The Norwegian government, which often has called the US its “most important ally,” was as upset as many others around the world this weekend after new US President Donald Trump banned the entry of refugees and other citizens of seven mostly-Muslim countries. They included a passenger from Oslo on a Norwegian Air flight to Los Angeles, who was denied entry into the US and sent back to Norway on another Nowegian flight via Copenhagen.
“Refugees and other people must be treated equally regardless of their religion, nationality and skin color,” Prime Minister Erna Solberg told newspaper VG on Sunday. “The US is violating this by denying entry to so many travelers.”
Many hold valid visas to the US in their passposts from the banned countries: Iraq, Iran, Syria, Sudan, Libya, Somalia and Yemen. Airlines had thus allowed them to board aircraft. Others were held back while still others were stopped by immigration authorities after landing at US airports, where chaos reigned.
“We must be determined in the campaign against terrorism, but I don’t think it’s right to paint so many people with the same brush,” Solberg told VG. She said that the US also has an ongoing obligation, just like countries all over the world, to protect refugees.
“We all have an obligation and a responsibility to protect people on the run,” Solberg said. “Norway (which took in more than 30,000 refugees in 2015) has made a big contribution in this area, both in their own regions and by taking them into Norway. The US has the same responsibility.”
Solberg stressed that Norway’s strategy in the war against terror has been to build a broad coalition that includes moderate Muslims “who stand by our liberal values, as a counterweight to the extremists’ values. I’m worried that a general travel ban (to the US) does not build up this joint contribution.”
Solberg’s foreign minister, Børge Brende, was worried, too. It’s highly unusual for Norwegian government officials to criticize the US or speak out against the policies of its biggest ally, but Brende along with other European allies in, for example, France, Germany, Sweden and Denmark, were all reacting negatively on Sunday to Trump’s executive order.
“I’m worried about the recent days’ decisions and signals from the Trump Administration,” Brende told VG. Trump’s ban on resettling refugees in the US is due to last for at least 120 days, or until new regulations for evaluating refugees are put into place.
“Norway has been very clear that refugees must be evaluated irregardless of religion, nationality and skin color,” Brende said while repeating Solberg’s claims that Norway and all countries are obliged to protect refugees. He stressed that a record-high 65 million are currently fleeing war and conflict, with Europe absorbing the most of late.
“The US must also take its share of the (UN-approved) refugees,” Brende told VG. “It’s extremely unfortunate that President Trump has temporarily halted the US’ program for resettlement. We expect that the US will continue to take part in international efforts for taking in refugees in the times to come.”
Trump has justified his ban by claiming that it’s necessary to protect America from terrorists. All those who took part in the attacks in New York and Washington in 2001, however, were from Saudi Arabia, long a major oil-producing ally of the US which is not included in Trump’s ban. More recent terrorist attacks were carried out by US citizens or, as in the San Bernadino attacks, from Pakistan, which isn’t covered by the ban either. Newspaper Aftenposten reported on Sunday that not a single citizen of the seven countries whose citizens are now denied entry into the US has ever killed an American in a terrorist attack in the US.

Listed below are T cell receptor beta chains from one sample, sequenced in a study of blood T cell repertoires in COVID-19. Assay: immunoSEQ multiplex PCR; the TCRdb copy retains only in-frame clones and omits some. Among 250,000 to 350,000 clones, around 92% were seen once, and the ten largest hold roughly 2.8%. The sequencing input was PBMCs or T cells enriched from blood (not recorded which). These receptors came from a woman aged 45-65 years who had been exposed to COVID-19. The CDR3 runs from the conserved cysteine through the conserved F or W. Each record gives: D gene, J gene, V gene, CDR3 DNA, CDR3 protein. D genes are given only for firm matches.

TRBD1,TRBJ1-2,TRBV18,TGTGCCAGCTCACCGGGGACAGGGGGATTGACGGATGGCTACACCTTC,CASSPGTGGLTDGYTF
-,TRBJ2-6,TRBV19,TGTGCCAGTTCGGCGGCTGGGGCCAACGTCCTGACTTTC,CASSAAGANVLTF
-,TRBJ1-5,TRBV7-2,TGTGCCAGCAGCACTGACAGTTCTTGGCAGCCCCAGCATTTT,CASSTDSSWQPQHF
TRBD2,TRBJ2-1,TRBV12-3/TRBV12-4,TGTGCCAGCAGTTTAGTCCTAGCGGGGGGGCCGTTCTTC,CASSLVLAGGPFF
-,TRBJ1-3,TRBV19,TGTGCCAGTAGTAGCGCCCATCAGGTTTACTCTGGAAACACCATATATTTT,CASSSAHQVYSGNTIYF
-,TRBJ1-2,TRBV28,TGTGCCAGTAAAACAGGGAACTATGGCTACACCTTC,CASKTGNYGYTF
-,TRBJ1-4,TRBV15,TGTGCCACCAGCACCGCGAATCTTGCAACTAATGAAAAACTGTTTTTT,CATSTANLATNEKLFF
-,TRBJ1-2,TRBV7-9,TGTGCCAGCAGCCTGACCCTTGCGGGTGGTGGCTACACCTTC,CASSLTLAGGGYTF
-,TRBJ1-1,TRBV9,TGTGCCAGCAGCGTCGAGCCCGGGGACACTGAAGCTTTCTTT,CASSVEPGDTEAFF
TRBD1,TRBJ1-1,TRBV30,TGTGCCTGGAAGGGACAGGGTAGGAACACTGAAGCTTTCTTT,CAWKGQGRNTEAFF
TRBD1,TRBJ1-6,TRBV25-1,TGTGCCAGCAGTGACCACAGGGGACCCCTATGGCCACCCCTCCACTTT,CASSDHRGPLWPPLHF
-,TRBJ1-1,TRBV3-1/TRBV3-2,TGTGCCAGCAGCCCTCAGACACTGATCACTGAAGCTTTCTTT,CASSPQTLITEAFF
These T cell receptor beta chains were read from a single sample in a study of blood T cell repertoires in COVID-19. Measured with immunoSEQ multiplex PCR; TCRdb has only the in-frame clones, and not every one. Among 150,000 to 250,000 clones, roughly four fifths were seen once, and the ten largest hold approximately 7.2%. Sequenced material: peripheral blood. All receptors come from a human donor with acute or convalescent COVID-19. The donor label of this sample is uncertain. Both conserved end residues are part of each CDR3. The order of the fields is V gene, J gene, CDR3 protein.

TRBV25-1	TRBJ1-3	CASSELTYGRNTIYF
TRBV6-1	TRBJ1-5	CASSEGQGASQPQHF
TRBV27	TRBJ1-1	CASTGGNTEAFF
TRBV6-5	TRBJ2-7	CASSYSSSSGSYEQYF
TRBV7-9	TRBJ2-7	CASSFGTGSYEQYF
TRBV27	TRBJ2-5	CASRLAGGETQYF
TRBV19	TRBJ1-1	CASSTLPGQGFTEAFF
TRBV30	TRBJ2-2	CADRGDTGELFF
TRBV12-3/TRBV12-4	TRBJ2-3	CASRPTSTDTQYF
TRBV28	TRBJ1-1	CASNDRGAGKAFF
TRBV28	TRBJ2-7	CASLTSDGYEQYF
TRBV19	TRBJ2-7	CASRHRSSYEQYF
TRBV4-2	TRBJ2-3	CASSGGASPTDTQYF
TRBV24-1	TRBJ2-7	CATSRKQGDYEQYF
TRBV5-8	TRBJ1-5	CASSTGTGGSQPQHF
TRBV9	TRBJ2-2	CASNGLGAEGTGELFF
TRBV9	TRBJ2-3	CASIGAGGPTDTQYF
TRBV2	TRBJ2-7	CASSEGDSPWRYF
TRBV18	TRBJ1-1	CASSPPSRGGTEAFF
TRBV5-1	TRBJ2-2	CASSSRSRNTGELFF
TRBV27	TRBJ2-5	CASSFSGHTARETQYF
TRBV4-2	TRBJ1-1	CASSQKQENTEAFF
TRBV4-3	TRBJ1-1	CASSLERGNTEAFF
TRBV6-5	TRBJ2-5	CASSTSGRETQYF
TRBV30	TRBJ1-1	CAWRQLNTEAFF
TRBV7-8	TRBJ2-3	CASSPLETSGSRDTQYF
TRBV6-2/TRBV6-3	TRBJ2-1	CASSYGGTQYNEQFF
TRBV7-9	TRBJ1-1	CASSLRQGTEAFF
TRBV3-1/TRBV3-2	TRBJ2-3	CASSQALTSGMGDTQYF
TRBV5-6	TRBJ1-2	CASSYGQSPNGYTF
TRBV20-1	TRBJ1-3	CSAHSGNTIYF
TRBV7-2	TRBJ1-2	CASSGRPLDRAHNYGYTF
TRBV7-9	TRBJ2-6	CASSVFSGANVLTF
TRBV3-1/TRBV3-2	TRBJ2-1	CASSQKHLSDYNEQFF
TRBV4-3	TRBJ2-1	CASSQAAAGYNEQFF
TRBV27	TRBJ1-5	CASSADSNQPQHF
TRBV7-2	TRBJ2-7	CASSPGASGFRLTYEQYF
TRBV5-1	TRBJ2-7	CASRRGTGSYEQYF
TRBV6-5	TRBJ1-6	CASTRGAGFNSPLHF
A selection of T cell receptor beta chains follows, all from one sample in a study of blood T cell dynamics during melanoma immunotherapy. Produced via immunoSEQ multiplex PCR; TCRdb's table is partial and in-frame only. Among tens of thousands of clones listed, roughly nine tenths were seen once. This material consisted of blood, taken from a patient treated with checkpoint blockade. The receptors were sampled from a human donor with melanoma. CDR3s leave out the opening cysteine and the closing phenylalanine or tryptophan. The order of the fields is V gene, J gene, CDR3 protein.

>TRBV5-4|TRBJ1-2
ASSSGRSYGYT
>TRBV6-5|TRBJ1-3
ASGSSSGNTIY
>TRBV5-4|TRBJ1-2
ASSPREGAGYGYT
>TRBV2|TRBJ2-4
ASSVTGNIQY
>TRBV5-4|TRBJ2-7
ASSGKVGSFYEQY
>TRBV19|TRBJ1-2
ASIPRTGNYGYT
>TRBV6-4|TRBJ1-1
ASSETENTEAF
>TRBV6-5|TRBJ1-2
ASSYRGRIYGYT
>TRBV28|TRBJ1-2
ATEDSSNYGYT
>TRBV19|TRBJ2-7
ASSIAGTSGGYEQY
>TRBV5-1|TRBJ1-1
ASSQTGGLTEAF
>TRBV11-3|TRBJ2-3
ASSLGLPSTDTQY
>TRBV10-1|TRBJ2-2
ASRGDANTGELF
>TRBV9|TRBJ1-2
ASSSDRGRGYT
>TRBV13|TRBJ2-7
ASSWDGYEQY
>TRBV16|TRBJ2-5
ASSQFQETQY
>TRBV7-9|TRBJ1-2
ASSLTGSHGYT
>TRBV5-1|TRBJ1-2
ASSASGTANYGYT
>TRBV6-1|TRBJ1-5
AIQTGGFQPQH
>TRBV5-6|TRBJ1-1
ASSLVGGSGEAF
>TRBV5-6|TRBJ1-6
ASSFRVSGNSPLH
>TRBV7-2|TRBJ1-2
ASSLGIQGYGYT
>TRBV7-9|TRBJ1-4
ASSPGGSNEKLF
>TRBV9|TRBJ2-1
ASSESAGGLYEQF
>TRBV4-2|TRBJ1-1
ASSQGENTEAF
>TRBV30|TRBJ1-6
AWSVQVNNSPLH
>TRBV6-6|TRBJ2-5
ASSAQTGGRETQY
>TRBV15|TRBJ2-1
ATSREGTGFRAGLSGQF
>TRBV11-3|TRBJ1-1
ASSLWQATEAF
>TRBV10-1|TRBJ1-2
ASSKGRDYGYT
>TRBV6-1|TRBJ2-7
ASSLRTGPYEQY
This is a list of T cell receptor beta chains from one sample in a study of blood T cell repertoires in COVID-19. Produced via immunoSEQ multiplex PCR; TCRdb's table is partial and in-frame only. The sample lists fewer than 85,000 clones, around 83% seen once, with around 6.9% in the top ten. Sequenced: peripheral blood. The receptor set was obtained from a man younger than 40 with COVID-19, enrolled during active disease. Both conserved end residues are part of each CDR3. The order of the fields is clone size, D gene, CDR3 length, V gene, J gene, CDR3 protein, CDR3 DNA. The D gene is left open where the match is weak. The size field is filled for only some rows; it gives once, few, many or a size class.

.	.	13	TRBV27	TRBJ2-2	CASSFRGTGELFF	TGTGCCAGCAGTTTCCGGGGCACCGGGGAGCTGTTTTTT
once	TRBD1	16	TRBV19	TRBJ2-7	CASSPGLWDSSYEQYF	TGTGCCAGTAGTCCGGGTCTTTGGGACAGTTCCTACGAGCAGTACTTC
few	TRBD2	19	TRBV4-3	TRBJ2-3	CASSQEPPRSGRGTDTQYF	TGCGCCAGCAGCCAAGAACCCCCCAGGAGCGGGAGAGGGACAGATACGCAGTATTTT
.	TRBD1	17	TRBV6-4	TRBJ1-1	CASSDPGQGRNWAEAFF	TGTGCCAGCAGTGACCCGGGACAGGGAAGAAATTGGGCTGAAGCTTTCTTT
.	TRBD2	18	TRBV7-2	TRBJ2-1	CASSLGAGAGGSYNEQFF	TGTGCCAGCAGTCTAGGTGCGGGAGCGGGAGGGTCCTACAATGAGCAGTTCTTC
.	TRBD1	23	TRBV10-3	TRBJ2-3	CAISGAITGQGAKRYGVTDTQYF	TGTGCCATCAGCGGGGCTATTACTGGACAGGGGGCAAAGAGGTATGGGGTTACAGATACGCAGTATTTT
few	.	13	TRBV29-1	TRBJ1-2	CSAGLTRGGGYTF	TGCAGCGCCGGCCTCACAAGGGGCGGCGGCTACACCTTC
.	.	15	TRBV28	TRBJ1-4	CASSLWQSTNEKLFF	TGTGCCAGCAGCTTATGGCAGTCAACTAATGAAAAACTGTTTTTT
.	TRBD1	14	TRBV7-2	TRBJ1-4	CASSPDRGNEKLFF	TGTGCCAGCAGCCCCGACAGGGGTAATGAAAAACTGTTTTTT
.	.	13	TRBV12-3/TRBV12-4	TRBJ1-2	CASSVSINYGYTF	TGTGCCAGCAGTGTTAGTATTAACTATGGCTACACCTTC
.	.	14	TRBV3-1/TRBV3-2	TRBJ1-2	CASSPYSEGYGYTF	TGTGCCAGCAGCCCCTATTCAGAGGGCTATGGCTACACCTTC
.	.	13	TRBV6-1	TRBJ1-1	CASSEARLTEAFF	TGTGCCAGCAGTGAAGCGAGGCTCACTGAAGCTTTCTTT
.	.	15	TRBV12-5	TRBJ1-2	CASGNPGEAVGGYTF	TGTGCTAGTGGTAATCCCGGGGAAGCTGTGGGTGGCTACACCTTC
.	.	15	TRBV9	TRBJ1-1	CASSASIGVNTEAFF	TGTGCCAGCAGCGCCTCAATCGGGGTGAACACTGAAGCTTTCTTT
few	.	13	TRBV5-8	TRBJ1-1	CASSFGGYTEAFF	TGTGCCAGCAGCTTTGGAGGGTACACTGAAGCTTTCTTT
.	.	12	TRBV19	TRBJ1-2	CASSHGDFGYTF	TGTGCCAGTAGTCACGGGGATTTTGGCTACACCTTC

Trump’s own vice president, Mike Pence, and his defense secretary, James Mattis, had also earlier criticized Trump’s plans to ban Muslims from the US and halt refugee resettlement. Both, however, stood smiling behind their new president as he signed his latest controversial executive order over the weekend.
Norwegian Air passenger denied entry in LA
Meanwhile, Norwegian Air confirmed to Norwegian Broadcasting (NRK) on Sunday that it was forced to fly a passenger on board its flight from Oslo to Los Angeles back to Norway on Sunday. Details remained sketchy but the passenger was not allowed entry into the US at the LA airport because of citizenship in one of Trump’s banned countries.
“As an airline, we have no authority to decide on who is or is not allowed entry into the US,” Tonje Næss, a spokesperson for Norwegian Air, told NRK. “The American authorities must answer for why this passenger was denied entry.”
The situation was chaotic at many US airports during the weekend. Passengers who were airborne when Trump signed his executive order on Saturday were initially arrested at the airports where they landed and held pending deportation. A federal judge later ordered a halt to the deportations of passengers stranded at US airports. That raised hopes that others would be allowed in after all, but that didn’t happen in the case of the Norwegian Air passenger, who was sent back to Scandinavia around three-and-a-half hours after the federal judge had acted.
The airlines were left in a difficult situation, with some allowing passengers with valid visas or residence permission in the US to board US-bound flights, others not. The significance of the federal judge’s restraining order remained unclear. “We are an airline, a transport company,” Næss told NRK. “We can only try to follow the laws and regulations of the countries where we fly.” Legal challenges to Trump’s executive order are already flying, with many lawyers claiming it violates not only other US law but also the US Constitution.